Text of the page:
When committing crimes with a truncated composition, the person usually does not stop at the stage of a legally completed crime, does not stop it, but performs further actions covered by the same corpus delicti and aimed at the same object, and harms him. The discrepancy between the legal and the actual termination of the crime is important in resolving a number of issues, including the possibility of complicity until the end of the actual encroachment on an object under the protection of the law, and so on. For example, banditry (Article 257) is completed from the moment of organization of the armed gang, assistance of banditry can be carried out not only in the course of creation of a gang, but also at commission of separate bandit attack.
Unfinished crime and its types
The concept of unfinished crime. Completed and unfinished crime are related concepts. From the definition of a completed crime (Part 1 of Article 13) it follows that an unfinished crime is an intentional, socially dangerous act (action or omission), which does not contain all the signs of a crime under the relevant article of the Special Part of the Criminal Code in this regard that the crime was not completed for reasons beyond the control of the perpetrator. An unfinished crime is preparation for a crime and attempt to commit a crime (Part 2 of Article 13). In the literature, an unfinished crime is often called: previous criminal activity, started, unfinished crime, unsuccessful activity in committing a crime.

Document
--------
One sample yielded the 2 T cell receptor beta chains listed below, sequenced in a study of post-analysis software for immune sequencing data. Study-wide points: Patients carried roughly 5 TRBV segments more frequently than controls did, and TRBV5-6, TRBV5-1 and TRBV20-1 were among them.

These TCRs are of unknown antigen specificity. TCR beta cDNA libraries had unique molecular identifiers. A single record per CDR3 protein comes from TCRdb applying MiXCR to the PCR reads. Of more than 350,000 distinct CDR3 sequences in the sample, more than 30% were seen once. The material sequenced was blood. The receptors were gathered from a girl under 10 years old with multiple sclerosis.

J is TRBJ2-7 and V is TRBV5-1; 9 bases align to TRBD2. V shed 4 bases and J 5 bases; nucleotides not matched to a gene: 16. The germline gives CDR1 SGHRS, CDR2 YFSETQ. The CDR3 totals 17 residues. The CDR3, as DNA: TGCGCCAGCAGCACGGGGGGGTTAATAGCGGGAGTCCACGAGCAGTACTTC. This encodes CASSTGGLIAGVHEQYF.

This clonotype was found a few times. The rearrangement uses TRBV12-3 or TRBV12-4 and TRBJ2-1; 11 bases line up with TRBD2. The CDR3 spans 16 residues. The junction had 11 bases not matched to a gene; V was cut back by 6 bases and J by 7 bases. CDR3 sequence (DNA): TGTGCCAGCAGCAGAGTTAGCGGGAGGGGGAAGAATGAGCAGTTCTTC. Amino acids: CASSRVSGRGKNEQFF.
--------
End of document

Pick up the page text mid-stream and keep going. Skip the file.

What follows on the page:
In the case of an unfinished crime, the intent of the perpetrator remains completely unrealized, the objective side is not developed, the object is not damaged. In the completed crime, the intent is fully realized, the objective side is fulfilled, the object is harmed.
An unfinished crime (preparation for a crime and attempted crime) is an unrealized possibility of inflicting damage on the object of encroachment. Criminal activity is terminated due to circumstances that arose against the will and desire of the subject.
An unfinished crime can be committed through both active behavior (action) and passive (inaction). At the same time, the peculiarities of the composition of many crimes exclude the stage of preparation for the crime or the stage of attempt to commit a crime or both.